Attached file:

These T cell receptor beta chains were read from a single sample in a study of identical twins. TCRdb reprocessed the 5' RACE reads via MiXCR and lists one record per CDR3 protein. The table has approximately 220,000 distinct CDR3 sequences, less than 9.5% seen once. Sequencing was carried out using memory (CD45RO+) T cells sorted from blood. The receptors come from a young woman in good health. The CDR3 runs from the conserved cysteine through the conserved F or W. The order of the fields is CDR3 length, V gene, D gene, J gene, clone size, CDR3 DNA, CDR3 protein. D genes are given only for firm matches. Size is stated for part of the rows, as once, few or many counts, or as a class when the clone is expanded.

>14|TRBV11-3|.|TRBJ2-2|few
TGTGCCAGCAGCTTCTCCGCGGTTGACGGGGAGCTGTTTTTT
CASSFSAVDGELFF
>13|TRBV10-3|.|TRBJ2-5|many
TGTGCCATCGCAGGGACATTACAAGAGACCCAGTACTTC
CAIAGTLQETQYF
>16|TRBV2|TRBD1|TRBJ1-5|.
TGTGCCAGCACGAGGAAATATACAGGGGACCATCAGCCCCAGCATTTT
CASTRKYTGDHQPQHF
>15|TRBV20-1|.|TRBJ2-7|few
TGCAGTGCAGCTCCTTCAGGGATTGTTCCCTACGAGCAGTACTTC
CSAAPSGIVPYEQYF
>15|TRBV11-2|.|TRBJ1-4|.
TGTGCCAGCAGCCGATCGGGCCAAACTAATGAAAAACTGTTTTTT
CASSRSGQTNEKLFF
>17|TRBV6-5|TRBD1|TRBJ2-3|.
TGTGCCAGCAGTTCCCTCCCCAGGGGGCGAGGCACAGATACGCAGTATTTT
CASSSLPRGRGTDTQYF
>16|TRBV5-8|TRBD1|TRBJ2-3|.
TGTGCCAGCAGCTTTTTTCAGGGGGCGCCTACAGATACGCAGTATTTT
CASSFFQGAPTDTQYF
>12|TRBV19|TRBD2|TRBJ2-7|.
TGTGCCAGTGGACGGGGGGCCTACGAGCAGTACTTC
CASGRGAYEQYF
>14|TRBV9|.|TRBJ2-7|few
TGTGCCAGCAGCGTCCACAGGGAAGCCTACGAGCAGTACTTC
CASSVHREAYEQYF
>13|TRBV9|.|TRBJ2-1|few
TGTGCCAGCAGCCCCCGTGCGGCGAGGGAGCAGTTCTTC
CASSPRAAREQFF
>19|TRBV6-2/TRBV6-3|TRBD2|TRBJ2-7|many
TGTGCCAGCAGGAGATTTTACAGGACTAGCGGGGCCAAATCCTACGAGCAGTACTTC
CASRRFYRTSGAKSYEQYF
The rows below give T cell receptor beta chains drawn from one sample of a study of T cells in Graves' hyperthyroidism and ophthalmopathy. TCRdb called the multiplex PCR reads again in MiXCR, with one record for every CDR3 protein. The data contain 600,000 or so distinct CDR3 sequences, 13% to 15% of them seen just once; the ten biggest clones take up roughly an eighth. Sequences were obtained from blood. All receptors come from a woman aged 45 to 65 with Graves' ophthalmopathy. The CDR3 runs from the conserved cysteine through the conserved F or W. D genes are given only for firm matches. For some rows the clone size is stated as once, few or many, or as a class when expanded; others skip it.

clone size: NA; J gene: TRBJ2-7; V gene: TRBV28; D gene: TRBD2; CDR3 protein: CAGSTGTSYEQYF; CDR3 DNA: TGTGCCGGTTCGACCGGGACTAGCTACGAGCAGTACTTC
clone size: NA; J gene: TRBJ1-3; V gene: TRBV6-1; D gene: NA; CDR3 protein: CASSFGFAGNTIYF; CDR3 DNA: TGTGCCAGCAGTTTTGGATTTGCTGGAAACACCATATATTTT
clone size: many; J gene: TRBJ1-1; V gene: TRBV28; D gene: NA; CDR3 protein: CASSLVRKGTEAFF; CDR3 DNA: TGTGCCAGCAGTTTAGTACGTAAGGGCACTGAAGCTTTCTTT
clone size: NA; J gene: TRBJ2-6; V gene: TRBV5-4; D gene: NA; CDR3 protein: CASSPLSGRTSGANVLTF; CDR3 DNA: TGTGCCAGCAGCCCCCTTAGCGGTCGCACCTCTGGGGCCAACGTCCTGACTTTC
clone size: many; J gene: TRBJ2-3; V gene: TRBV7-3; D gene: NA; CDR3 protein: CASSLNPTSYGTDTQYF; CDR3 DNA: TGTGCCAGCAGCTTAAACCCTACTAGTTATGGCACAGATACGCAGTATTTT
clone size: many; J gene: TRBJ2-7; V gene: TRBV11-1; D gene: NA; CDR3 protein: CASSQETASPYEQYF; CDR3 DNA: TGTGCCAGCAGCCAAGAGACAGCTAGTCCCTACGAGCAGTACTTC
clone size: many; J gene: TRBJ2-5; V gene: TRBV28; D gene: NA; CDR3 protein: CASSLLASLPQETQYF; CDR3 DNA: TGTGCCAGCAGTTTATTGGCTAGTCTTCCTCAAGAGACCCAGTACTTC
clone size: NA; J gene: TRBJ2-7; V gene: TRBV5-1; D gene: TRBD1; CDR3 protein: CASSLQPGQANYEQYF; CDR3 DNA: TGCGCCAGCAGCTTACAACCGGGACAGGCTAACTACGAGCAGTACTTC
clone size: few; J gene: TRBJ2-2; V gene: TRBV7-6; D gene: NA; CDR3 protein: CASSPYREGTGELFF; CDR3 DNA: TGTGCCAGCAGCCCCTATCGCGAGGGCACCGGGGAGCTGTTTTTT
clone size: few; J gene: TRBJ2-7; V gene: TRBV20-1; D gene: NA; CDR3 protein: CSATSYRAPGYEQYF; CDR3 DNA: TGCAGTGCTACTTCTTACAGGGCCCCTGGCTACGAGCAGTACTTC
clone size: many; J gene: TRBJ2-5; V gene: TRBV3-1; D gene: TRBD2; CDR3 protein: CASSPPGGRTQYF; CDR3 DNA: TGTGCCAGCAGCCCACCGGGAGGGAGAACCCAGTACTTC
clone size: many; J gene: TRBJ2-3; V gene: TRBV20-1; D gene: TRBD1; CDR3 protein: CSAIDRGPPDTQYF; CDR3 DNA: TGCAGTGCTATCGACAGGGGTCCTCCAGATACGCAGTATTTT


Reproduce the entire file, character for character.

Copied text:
These T cell receptor beta chains were read from a single sample in a study of identical twins. TCRdb reprocessed the 5' RACE reads via MiXCR and lists one record per CDR3 protein. The table has approximately 220,000 distinct CDR3 sequences, less than 9.5% seen once. Sequencing was carried out using memory (CD45RO+) T cells sorted from blood. The receptors come from a young woman in good health. The CDR3 runs from the conserved cysteine through the conserved F or W. The order of the fields is CDR3 length, V gene, D gene, J gene, clone size, CDR3 DNA, CDR3 protein. D genes are given only for firm matches. Size is stated for part of the rows, as once, few or many counts, or as a class when the clone is expanded.

>14|TRBV11-3|.|TRBJ2-2|few
TGTGCCAGCAGCTTCTCCGCGGTTGACGGGGAGCTGTTTTTT
CASSFSAVDGELFF
>13|TRBV10-3|.|TRBJ2-5|many
TGTGCCATCGCAGGGACATTACAAGAGACCCAGTACTTC
CAIAGTLQETQYF
>16|TRBV2|TRBD1|TRBJ1-5|.
TGTGCCAGCACGAGGAAATATACAGGGGACCATCAGCCCCAGCATTTT
CASTRKYTGDHQPQHF
>15|TRBV20-1|.|TRBJ2-7|few
TGCAGTGCAGCTCCTTCAGGGATTGTTCCCTACGAGCAGTACTTC
CSAAPSGIVPYEQYF
>15|TRBV11-2|.|TRBJ1-4|.
TGTGCCAGCAGCCGATCGGGCCAAACTAATGAAAAACTGTTTTTT
CASSRSGQTNEKLFF
>17|TRBV6-5|TRBD1|TRBJ2-3|.
TGTGCCAGCAGTTCCCTCCCCAGGGGGCGAGGCACAGATACGCAGTATTTT
CASSSLPRGRGTDTQYF
>16|TRBV5-8|TRBD1|TRBJ2-3|.
TGTGCCAGCAGCTTTTTTCAGGGGGCGCCTACAGATACGCAGTATTTT
CASSFFQGAPTDTQYF
>12|TRBV19|TRBD2|TRBJ2-7|.
TGTGCCAGTGGACGGGGGGCCTACGAGCAGTACTTC
CASGRGAYEQYF
>14|TRBV9|.|TRBJ2-7|few
TGTGCCAGCAGCGTCCACAGGGAAGCCTACGAGCAGTACTTC
CASSVHREAYEQYF
>13|TRBV9|.|TRBJ2-1|few
TGTGCCAGCAGCCCCCGTGCGGCGAGGGAGCAGTTCTTC
CASSPRAAREQFF
>19|TRBV6-2/TRBV6-3|TRBD2|TRBJ2-7|many
TGTGCCAGCAGGAGATTTTACAGGACTAGCGGGGCCAAATCCTACGAGCAGTACTTC
CASRRFYRTSGAKSYEQYF
The rows below give T cell receptor beta chains drawn from one sample of a study of T cells in Graves' hyperthyroidism and ophthalmopathy. TCRdb called the multiplex PCR reads again in MiXCR, with one record for every CDR3 protein. The data contain 600,000 or so distinct CDR3 sequences, 13% to 15% of them seen just once; the ten biggest clones take up roughly an eighth. Sequences were obtained from blood. All receptors come from a woman aged 45 to 65 with Graves' ophthalmopathy. The CDR3 runs from the conserved cysteine through the conserved F or W. D genes are given only for firm matches. For some rows the clone size is stated as once, few or many, or as a class when expanded; others skip it.

clone size: NA; J gene: TRBJ2-7; V gene: TRBV28; D gene: TRBD2; CDR3 protein: CAGSTGTSYEQYF; CDR3 DNA: TGTGCCGGTTCGACCGGGACTAGCTACGAGCAGTACTTC
clone size: NA; J gene: TRBJ1-3; V gene: TRBV6-1; D gene: NA; CDR3 protein: CASSFGFAGNTIYF; CDR3 DNA: TGTGCCAGCAGTTTTGGATTTGCTGGAAACACCATATATTTT
clone size: many; J gene: TRBJ1-1; V gene: TRBV28; D gene: NA; CDR3 protein: CASSLVRKGTEAFF; CDR3 DNA: TGTGCCAGCAGTTTAGTACGTAAGGGCACTGAAGCTTTCTTT
clone size: NA; J gene: TRBJ2-6; V gene: TRBV5-4; D gene: NA; CDR3 protein: CASSPLSGRTSGANVLTF; CDR3 DNA: TGTGCCAGCAGCCCCCTTAGCGGTCGCACCTCTGGGGCCAACGTCCTGACTTTC
clone size: many; J gene: TRBJ2-3; V gene: TRBV7-3; D gene: NA; CDR3 protein: CASSLNPTSYGTDTQYF; CDR3 DNA: TGTGCCAGCAGCTTAAACCCTACTAGTTATGGCACAGATACGCAGTATTTT
clone size: many; J gene: TRBJ2-7; V gene: TRBV11-1; D gene: NA; CDR3 protein: CASSQETASPYEQYF; CDR3 DNA: TGTGCCAGCAGCCAAGAGACAGCTAGTCCCTACGAGCAGTACTTC
clone size: many; J gene: TRBJ2-5; V gene: TRBV28; D gene: NA; CDR3 protein: CASSLLASLPQETQYF; CDR3 DNA: TGTGCCAGCAGTTTATTGGCTAGTCTTCCTCAAGAGACCCAGTACTTC
clone size: NA; J gene: TRBJ2-7; V gene: TRBV5-1; D gene: TRBD1; CDR3 protein: CASSLQPGQANYEQYF; CDR3 DNA: TGCGCCAGCAGCTTACAACCGGGACAGGCTAACTACGAGCAGTACTTC
clone size: few; J gene: TRBJ2-2; V gene: TRBV7-6; D gene: NA; CDR3 protein: CASSPYREGTGELFF; CDR3 DNA: TGTGCCAGCAGCCCCTATCGCGAGGGCACCGGGGAGCTGTTTTTT
clone size: few; J gene: TRBJ2-7; V gene: TRBV20-1; D gene: NA; CDR3 protein: CSATSYRAPGYEQYF; CDR3 DNA: TGCAGTGCTACTTCTTACAGGGCCCCTGGCTACGAGCAGTACTTC
clone size: many; J gene: TRBJ2-5; V gene: TRBV3-1; D gene: TRBD2; CDR3 protein: CASSPPGGRTQYF; CDR3 DNA: TGTGCCAGCAGCCCACCGGGAGGGAGAACCCAGTACTTC
clone size: many; J gene: TRBJ2-3; V gene: TRBV20-1; D gene: TRBD1; CDR3 protein: CSAIDRGPPDTQYF; CDR3 DNA: TGCAGTGCTATCGACAGGGGTCCTCCAGATACGCAGTATTTT